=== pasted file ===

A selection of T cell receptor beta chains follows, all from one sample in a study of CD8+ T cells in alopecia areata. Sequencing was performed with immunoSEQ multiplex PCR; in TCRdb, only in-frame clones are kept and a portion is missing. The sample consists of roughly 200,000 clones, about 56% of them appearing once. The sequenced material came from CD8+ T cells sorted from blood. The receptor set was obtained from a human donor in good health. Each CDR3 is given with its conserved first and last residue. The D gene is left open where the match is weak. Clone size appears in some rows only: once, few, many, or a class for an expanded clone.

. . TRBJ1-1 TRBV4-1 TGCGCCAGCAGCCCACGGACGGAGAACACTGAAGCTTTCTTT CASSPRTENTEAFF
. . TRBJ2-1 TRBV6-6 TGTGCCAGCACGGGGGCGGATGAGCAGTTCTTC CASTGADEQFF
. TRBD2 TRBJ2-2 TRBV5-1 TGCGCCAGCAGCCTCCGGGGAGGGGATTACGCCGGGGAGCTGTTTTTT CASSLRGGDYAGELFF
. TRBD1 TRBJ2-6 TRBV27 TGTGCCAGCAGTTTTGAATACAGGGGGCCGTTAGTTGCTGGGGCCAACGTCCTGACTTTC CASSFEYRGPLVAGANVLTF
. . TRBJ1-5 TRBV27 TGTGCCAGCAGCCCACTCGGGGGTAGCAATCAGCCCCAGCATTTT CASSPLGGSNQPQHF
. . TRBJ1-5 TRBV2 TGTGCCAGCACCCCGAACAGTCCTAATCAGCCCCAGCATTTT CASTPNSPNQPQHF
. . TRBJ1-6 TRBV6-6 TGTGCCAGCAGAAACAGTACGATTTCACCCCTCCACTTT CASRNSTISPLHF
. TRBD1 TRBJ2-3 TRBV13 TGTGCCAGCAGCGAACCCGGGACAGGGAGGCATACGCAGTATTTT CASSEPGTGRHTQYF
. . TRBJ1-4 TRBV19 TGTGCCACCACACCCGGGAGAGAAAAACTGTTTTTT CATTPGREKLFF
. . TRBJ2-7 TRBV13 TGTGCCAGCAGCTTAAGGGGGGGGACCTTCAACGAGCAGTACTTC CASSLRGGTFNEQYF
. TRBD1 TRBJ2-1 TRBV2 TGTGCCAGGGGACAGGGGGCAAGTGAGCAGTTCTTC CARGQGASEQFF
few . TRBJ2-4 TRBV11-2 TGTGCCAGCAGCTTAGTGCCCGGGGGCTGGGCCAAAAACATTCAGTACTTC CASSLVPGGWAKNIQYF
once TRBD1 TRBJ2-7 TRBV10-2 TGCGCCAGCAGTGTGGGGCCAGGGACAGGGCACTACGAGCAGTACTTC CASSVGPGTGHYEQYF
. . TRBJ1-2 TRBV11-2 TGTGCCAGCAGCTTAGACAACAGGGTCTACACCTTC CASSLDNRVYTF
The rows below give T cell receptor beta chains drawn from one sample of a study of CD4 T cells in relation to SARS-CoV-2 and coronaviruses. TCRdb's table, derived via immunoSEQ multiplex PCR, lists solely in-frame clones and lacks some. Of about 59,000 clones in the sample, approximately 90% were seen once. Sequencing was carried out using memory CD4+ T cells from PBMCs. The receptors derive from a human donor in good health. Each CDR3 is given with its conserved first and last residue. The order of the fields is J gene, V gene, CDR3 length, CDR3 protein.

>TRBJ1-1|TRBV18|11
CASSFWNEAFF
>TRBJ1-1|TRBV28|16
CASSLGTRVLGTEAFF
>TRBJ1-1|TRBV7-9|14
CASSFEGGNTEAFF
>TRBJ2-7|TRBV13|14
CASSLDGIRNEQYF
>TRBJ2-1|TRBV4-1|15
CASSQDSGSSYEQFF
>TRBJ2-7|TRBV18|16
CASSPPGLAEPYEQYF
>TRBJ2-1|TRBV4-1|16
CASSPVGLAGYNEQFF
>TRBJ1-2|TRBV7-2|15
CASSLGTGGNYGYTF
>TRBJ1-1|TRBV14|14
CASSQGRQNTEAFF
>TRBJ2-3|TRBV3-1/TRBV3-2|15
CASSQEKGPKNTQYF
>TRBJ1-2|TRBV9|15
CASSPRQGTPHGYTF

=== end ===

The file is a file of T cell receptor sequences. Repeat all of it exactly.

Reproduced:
A selection of T cell receptor beta chains follows, all from one sample in a study of CD8+ T cells in alopecia areata. Sequencing was performed with immunoSEQ multiplex PCR; in TCRdb, only in-frame clones are kept and a portion is missing. The sample consists of roughly 200,000 clones, about 56% of them appearing once. The sequenced material came from CD8+ T cells sorted from blood. The receptor set was obtained from a human donor in good health. Each CDR3 is given with its conserved first and last residue. The D gene is left open where the match is weak. Clone size appears in some rows only: once, few, many, or a class for an expanded clone.

. . TRBJ1-1 TRBV4-1 TGCGCCAGCAGCCCACGGACGGAGAACACTGAAGCTTTCTTT CASSPRTENTEAFF
. . TRBJ2-1 TRBV6-6 TGTGCCAGCACGGGGGCGGATGAGCAGTTCTTC CASTGADEQFF
. TRBD2 TRBJ2-2 TRBV5-1 TGCGCCAGCAGCCTCCGGGGAGGGGATTACGCCGGGGAGCTGTTTTTT CASSLRGGDYAGELFF
. TRBD1 TRBJ2-6 TRBV27 TGTGCCAGCAGTTTTGAATACAGGGGGCCGTTAGTTGCTGGGGCCAACGTCCTGACTTTC CASSFEYRGPLVAGANVLTF
. . TRBJ1-5 TRBV27 TGTGCCAGCAGCCCACTCGGGGGTAGCAATCAGCCCCAGCATTTT CASSPLGGSNQPQHF
. . TRBJ1-5 TRBV2 TGTGCCAGCACCCCGAACAGTCCTAATCAGCCCCAGCATTTT CASTPNSPNQPQHF
. . TRBJ1-6 TRBV6-6 TGTGCCAGCAGAAACAGTACGATTTCACCCCTCCACTTT CASRNSTISPLHF
. TRBD1 TRBJ2-3 TRBV13 TGTGCCAGCAGCGAACCCGGGACAGGGAGGCATACGCAGTATTTT CASSEPGTGRHTQYF
. . TRBJ1-4 TRBV19 TGTGCCACCACACCCGGGAGAGAAAAACTGTTTTTT CATTPGREKLFF
. . TRBJ2-7 TRBV13 TGTGCCAGCAGCTTAAGGGGGGGGACCTTCAACGAGCAGTACTTC CASSLRGGTFNEQYF
. TRBD1 TRBJ2-1 TRBV2 TGTGCCAGGGGACAGGGGGCAAGTGAGCAGTTCTTC CARGQGASEQFF
few . TRBJ2-4 TRBV11-2 TGTGCCAGCAGCTTAGTGCCCGGGGGCTGGGCCAAAAACATTCAGTACTTC CASSLVPGGWAKNIQYF
once TRBD1 TRBJ2-7 TRBV10-2 TGCGCCAGCAGTGTGGGGCCAGGGACAGGGCACTACGAGCAGTACTTC CASSVGPGTGHYEQYF
. . TRBJ1-2 TRBV11-2 TGTGCCAGCAGCTTAGACAACAGGGTCTACACCTTC CASSLDNRVYTF
The rows below give T cell receptor beta chains drawn from one sample of a study of CD4 T cells in relation to SARS-CoV-2 and coronaviruses. TCRdb's table, derived via immunoSEQ multiplex PCR, lists solely in-frame clones and lacks some. Of about 59,000 clones in the sample, approximately 90% were seen once. Sequencing was carried out using memory CD4+ T cells from PBMCs. The receptors derive from a human donor in good health. Each CDR3 is given with its conserved first and last residue. The order of the fields is J gene, V gene, CDR3 length, CDR3 protein.

>TRBJ1-1|TRBV18|11
CASSFWNEAFF
>TRBJ1-1|TRBV28|16
CASSLGTRVLGTEAFF
>TRBJ1-1|TRBV7-9|14
CASSFEGGNTEAFF
>TRBJ2-7|TRBV13|14
CASSLDGIRNEQYF
>TRBJ2-1|TRBV4-1|15
CASSQDSGSSYEQFF
>TRBJ2-7|TRBV18|16
CASSPPGLAEPYEQYF
>TRBJ2-1|TRBV4-1|16
CASSPVGLAGYNEQFF
>TRBJ1-2|TRBV7-2|15
CASSLGTGGNYGYTF
>TRBJ1-1|TRBV14|14
CASSQGRQNTEAFF
>TRBJ2-3|TRBV3-1/TRBV3-2|15
CASSQEKGPKNTQYF
>TRBJ1-2|TRBV9|15
CASSPRQGTPHGYTF